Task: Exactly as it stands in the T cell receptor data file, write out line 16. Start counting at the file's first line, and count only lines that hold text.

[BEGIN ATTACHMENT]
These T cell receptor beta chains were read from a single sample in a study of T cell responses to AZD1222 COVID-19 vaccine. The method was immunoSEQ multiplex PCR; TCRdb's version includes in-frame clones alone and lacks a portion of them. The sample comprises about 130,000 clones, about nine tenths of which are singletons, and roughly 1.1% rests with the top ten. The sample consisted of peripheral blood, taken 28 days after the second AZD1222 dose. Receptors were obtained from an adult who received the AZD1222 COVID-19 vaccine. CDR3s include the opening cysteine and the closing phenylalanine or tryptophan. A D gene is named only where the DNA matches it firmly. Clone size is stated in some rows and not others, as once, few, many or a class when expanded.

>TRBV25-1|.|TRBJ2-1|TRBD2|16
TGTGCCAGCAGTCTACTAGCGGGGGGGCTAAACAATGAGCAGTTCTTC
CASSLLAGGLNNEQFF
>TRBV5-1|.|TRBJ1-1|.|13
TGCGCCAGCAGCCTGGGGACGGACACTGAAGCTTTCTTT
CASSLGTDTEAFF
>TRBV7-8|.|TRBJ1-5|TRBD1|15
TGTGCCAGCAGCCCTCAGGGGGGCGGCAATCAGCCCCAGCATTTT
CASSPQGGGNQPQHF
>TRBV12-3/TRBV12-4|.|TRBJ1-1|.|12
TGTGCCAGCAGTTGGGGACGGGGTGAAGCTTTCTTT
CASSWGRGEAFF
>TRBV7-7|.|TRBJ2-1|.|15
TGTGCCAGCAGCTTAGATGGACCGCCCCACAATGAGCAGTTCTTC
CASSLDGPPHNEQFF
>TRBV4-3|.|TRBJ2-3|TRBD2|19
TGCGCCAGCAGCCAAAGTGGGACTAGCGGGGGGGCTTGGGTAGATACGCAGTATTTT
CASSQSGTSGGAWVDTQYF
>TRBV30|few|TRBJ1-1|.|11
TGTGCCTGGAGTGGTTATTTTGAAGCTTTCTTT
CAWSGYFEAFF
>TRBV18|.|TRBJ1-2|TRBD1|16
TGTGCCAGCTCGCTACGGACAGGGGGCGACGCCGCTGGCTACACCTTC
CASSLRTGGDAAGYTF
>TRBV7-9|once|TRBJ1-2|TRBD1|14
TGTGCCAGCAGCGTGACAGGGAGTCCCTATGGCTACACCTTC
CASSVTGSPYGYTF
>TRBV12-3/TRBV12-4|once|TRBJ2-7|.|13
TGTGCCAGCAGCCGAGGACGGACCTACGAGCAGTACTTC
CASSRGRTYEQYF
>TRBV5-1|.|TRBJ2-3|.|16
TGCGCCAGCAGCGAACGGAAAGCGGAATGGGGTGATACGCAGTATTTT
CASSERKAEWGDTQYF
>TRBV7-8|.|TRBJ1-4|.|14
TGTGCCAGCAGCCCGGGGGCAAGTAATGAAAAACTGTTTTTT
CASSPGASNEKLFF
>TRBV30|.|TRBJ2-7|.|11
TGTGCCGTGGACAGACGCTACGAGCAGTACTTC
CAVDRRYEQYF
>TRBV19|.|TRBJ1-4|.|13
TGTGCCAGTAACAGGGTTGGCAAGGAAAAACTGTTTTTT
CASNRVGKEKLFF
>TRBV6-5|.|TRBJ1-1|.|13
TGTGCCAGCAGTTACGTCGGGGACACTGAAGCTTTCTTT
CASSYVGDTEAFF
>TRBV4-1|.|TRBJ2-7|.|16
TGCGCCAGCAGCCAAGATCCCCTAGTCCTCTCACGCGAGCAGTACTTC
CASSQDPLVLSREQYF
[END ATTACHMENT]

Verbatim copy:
CASSLDGPPHNEQFF